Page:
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    Robbie222: plane and spot

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      Try the same scene with a lightmass portal and a pure white skylight (make sure Lower Hemisphere is Black is unchecked)

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        ZacD, SkyLight have only 1 bounce?

        SkyLight+HDRI Only
        Lightmass Portal

        LMSize = 512
        Lighting = 3:39:23 hours
        Hemispheres = 16*64*4=4096

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          You would not get nice results like that with 1 bounce. The amount of bounces is tweakable in your world settings -­ lightmass settings.

          But 3h40 of light building for such a simple scene, your settings are off I think :-P
          Last edited by heartlessphil; 11-23-2016, 08:40 AM.

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            heartlessphil, nice results because the light is scattered and comes from two directions, but shadows are black. The amount of bounces in world settings is only for lamps and sun.

            i want to get lightmaps without artifacts)

            Roadmap:
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              Old scene:

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              With Portals:

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                9 hours, what the hell lol! Looks good in theory but in practice it's not viable. Imagine baking a complex scene like that. You'd need a renderfarm.

                Do you use lightmass portals + a custom ini? both would probably increase build time exponentially!
                Last edited by heartlessphil; 11-24-2016, 01:19 AM.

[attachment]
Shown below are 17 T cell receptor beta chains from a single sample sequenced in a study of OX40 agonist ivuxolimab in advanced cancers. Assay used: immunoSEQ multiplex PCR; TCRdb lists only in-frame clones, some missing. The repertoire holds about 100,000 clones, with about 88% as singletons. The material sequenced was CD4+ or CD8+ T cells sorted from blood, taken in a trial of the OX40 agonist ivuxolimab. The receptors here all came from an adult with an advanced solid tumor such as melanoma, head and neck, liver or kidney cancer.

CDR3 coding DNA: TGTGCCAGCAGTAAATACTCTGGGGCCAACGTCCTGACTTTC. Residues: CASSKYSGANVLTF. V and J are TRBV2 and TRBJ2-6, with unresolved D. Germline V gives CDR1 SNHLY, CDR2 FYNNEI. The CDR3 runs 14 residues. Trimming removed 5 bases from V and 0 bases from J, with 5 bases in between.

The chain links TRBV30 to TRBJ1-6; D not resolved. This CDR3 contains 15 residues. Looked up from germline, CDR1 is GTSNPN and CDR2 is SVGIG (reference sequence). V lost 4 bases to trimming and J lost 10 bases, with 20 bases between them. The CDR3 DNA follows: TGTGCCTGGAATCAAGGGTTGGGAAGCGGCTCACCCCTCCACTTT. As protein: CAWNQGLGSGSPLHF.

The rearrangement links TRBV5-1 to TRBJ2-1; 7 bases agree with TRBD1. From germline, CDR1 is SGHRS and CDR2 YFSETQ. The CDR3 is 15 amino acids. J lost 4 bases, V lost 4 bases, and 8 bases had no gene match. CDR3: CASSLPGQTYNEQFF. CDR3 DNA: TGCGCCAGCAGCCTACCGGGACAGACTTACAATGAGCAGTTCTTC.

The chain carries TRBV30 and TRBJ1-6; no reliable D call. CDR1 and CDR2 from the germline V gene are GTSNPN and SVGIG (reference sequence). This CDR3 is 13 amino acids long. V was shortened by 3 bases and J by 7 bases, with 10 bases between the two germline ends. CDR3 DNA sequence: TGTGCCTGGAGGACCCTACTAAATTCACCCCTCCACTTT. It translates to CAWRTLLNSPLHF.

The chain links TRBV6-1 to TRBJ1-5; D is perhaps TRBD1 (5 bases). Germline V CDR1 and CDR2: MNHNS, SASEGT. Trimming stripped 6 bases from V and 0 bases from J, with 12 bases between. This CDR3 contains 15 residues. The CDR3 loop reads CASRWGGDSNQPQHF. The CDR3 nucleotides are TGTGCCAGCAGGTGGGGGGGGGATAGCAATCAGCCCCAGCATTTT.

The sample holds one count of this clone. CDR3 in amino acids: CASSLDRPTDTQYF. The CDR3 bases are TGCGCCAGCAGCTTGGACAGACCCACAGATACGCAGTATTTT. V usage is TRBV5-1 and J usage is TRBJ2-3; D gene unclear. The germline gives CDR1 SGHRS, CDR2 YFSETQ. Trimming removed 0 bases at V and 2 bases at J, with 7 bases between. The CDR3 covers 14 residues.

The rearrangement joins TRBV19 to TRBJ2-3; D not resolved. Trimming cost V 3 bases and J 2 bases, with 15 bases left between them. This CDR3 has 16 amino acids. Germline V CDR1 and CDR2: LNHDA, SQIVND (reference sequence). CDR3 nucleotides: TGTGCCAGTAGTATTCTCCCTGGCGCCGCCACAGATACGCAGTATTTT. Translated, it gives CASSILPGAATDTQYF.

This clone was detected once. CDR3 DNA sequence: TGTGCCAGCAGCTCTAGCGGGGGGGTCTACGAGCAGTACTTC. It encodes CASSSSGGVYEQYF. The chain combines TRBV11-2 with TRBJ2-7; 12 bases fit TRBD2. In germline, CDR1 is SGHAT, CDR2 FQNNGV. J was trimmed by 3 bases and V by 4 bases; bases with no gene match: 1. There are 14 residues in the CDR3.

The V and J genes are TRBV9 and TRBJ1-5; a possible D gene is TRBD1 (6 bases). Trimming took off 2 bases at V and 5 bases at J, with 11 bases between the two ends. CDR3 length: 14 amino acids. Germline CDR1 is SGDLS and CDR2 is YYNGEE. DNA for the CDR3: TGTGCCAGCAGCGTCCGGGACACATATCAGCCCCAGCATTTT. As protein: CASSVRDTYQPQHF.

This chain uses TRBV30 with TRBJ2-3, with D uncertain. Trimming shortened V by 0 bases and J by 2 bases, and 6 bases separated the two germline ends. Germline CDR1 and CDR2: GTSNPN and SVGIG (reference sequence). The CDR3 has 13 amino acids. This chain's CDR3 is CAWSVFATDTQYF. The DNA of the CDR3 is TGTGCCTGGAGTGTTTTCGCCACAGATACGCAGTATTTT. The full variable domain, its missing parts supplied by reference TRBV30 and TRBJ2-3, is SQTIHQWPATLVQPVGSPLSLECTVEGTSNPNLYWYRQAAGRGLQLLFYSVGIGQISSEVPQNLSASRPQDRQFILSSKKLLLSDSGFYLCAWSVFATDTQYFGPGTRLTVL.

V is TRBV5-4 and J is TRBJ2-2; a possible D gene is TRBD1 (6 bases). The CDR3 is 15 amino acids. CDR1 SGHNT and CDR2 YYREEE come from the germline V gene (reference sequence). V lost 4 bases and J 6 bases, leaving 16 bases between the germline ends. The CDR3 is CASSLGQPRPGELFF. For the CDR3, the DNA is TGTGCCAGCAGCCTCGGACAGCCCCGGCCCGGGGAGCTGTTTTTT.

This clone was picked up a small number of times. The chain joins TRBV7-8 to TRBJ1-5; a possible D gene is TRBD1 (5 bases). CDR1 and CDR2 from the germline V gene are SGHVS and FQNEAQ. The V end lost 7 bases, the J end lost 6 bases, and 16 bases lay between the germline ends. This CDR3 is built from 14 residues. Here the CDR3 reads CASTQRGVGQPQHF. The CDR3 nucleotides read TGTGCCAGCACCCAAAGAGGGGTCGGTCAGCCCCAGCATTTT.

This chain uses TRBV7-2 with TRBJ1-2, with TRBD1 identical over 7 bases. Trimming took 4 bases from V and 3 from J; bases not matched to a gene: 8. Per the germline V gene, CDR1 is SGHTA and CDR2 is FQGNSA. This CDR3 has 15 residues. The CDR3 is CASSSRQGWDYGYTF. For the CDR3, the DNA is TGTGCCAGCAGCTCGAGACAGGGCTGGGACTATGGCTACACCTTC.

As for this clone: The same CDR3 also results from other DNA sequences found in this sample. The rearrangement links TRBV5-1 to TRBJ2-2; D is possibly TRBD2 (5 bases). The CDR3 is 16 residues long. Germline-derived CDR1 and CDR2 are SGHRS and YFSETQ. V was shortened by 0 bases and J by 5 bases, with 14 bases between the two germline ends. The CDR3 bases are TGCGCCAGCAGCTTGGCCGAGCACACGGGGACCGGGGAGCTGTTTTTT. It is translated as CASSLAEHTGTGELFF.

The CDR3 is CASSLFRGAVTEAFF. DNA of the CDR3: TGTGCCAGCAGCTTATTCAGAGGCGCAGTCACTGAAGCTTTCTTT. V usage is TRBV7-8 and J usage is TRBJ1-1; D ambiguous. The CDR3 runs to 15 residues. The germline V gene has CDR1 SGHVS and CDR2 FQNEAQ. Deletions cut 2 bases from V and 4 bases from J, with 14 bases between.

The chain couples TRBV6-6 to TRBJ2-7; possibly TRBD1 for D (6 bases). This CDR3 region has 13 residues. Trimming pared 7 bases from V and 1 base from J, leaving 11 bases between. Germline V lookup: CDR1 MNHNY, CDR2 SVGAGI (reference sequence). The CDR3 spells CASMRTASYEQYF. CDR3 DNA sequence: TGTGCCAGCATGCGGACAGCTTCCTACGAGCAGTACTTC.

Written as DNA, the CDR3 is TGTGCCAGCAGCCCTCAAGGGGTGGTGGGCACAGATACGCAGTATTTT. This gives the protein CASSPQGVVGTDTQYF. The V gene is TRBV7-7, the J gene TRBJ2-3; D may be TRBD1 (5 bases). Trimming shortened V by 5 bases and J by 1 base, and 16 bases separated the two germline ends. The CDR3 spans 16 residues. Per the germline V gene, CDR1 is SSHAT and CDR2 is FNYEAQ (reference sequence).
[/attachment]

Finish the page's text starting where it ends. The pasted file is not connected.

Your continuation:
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                  heartlessphil
                  I explore the extreme values)

                  can be reduced hemispheres scale \4 and get nice result.

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                    Originally posted by ZacD View Post
                    Try the same scene with a lightmass portal and a pure white skylight (make sure Lower Hemisphere is Black is unchecked)
                    Why "Lower Hemisphere is Black is unchecked"? Whenever i uncheck it, all scene is brighter and shadows are unrealistic. I think it damages realistic looking especially both interior and exterior scenes. What do you think?
                    Here is my basic tutorials for SketchUp to Unreal.

                    SketchUp to Unreal Engine Tutorials

                    Comment


                      Lower hemisphere unchecked can be good to simulate a light bounce when you use all dynamic (movable) lights, otherwise leave it checked. When you are using static lighting, lightmass will calculate all light bounces, there's no reason to inject fake illumination coming from the ground imo. If it's too dark, instead, raise the hdri intensity. Somewhere between 1-10 is usually good.
                      Last edited by heartlessphil; 11-25-2016, 02:51 AM.

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                        Hello guys,

                        i am trying to make a interior scene in unreal but it is not looking soo realistic, i would like if someone suggest me about its lighting.
                        And i would like if someone guide me about baselightmass.ini.

                        i am attaching the screenshots of my project.

                        Thanks in advance.